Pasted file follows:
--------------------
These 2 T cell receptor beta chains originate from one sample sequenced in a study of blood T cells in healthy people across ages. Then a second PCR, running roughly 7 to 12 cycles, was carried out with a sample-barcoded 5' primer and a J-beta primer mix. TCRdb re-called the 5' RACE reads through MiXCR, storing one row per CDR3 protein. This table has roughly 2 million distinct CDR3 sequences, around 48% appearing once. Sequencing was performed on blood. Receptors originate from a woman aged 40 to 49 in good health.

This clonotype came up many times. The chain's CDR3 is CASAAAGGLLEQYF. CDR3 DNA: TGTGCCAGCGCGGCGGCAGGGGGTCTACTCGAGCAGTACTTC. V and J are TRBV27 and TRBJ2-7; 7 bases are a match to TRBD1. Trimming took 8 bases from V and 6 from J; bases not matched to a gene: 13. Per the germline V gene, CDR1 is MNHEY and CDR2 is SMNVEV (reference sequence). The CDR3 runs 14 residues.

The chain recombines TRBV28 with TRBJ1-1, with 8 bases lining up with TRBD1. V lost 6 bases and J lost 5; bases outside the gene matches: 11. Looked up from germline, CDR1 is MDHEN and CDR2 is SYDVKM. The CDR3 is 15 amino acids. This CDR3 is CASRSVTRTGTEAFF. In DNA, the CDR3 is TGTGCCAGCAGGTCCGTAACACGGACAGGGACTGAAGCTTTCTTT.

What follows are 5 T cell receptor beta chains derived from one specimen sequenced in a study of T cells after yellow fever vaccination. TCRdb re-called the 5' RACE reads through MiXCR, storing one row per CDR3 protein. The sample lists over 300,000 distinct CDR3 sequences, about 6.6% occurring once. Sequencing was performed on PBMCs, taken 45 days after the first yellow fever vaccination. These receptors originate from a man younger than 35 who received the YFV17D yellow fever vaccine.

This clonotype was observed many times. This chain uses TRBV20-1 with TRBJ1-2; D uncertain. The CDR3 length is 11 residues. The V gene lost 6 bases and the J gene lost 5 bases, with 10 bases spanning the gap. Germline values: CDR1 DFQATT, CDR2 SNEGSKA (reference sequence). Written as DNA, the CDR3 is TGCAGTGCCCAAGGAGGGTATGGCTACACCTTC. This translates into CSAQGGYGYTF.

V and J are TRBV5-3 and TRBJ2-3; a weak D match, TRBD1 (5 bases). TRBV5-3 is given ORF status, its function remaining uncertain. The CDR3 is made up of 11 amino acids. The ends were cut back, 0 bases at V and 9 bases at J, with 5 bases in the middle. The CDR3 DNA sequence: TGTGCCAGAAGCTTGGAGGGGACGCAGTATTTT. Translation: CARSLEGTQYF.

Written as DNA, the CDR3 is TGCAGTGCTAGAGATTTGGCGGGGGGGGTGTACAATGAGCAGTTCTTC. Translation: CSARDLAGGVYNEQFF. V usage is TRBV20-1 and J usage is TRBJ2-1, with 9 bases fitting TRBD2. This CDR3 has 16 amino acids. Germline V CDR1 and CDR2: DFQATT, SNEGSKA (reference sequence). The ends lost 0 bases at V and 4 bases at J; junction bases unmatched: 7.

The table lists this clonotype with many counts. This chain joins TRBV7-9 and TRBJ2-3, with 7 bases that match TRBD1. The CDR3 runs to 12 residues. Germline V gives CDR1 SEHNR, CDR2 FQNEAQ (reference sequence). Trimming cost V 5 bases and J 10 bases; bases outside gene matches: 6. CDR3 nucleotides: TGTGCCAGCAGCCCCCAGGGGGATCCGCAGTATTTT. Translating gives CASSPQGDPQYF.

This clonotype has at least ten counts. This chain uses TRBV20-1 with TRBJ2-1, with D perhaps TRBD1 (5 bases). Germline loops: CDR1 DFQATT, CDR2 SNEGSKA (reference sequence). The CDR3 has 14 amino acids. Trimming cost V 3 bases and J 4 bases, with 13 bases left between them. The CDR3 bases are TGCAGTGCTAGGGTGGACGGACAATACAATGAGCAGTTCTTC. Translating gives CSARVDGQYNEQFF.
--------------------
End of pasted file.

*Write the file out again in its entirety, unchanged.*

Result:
These 2 T cell receptor beta chains originate from one sample sequenced in a study of blood T cells in healthy people across ages. Then a second PCR, running roughly 7 to 12 cycles, was carried out with a sample-barcoded 5' primer and a J-beta primer mix. TCRdb re-called the 5' RACE reads through MiXCR, storing one row per CDR3 protein. This table has roughly 2 million distinct CDR3 sequences, around 48% appearing once. Sequencing was performed on blood. Receptors originate from a woman aged 40 to 49 in good health.

This clonotype came up many times. The chain's CDR3 is CASAAAGGLLEQYF. CDR3 DNA: TGTGCCAGCGCGGCGGCAGGGGGTCTACTCGAGCAGTACTTC. V and J are TRBV27 and TRBJ2-7; 7 bases are a match to TRBD1. Trimming took 8 bases from V and 6 from J; bases not matched to a gene: 13. Per the germline V gene, CDR1 is MNHEY and CDR2 is SMNVEV (reference sequence). The CDR3 runs 14 residues.

The chain recombines TRBV28 with TRBJ1-1, with 8 bases lining up with TRBD1. V lost 6 bases and J lost 5; bases outside the gene matches: 11. Looked up from germline, CDR1 is MDHEN and CDR2 is SYDVKM. The CDR3 is 15 amino acids. This CDR3 is CASRSVTRTGTEAFF. In DNA, the CDR3 is TGTGCCAGCAGGTCCGTAACACGGACAGGGACTGAAGCTTTCTTT.

What follows are 5 T cell receptor beta chains derived from one specimen sequenced in a study of T cells after yellow fever vaccination. TCRdb re-called the 5' RACE reads through MiXCR, storing one row per CDR3 protein. The sample lists over 300,000 distinct CDR3 sequences, about 6.6% occurring once. Sequencing was performed on PBMCs, taken 45 days after the first yellow fever vaccination. These receptors originate from a man younger than 35 who received the YFV17D yellow fever vaccine.

This clonotype was observed many times. This chain uses TRBV20-1 with TRBJ1-2; D uncertain. The CDR3 length is 11 residues. The V gene lost 6 bases and the J gene lost 5 bases, with 10 bases spanning the gap. Germline values: CDR1 DFQATT, CDR2 SNEGSKA (reference sequence). Written as DNA, the CDR3 is TGCAGTGCCCAAGGAGGGTATGGCTACACCTTC. This translates into CSAQGGYGYTF.

V and J are TRBV5-3 and TRBJ2-3; a weak D match, TRBD1 (5 bases). TRBV5-3 is given ORF status, its function remaining uncertain. The CDR3 is made up of 11 amino acids. The ends were cut back, 0 bases at V and 9 bases at J, with 5 bases in the middle. The CDR3 DNA sequence: TGTGCCAGAAGCTTGGAGGGGACGCAGTATTTT. Translation: CARSLEGTQYF.

Written as DNA, the CDR3 is TGCAGTGCTAGAGATTTGGCGGGGGGGGTGTACAATGAGCAGTTCTTC. Translation: CSARDLAGGVYNEQFF. V usage is TRBV20-1 and J usage is TRBJ2-1, with 9 bases fitting TRBD2. This CDR3 has 16 amino acids. Germline V CDR1 and CDR2: DFQATT, SNEGSKA (reference sequence). The ends lost 0 bases at V and 4 bases at J; junction bases unmatched: 7.

The table lists this clonotype with many counts. This chain joins TRBV7-9 and TRBJ2-3, with 7 bases that match TRBD1. The CDR3 runs to 12 residues. Germline V gives CDR1 SEHNR, CDR2 FQNEAQ (reference sequence). Trimming cost V 5 bases and J 10 bases; bases outside gene matches: 6. CDR3 nucleotides: TGTGCCAGCAGCCCCCAGGGGGATCCGCAGTATTTT. Translating gives CASSPQGDPQYF.

This clonotype has at least ten counts. This chain uses TRBV20-1 with TRBJ2-1, with D perhaps TRBD1 (5 bases). Germline loops: CDR1 DFQATT, CDR2 SNEGSKA (reference sequence). The CDR3 has 14 amino acids. Trimming cost V 3 bases and J 4 bases, with 13 bases left between them. The CDR3 bases are TGCAGTGCTAGGGTGGACGGACAATACAATGAGCAGTTCTTC. Translating gives CSARVDGQYNEQFF.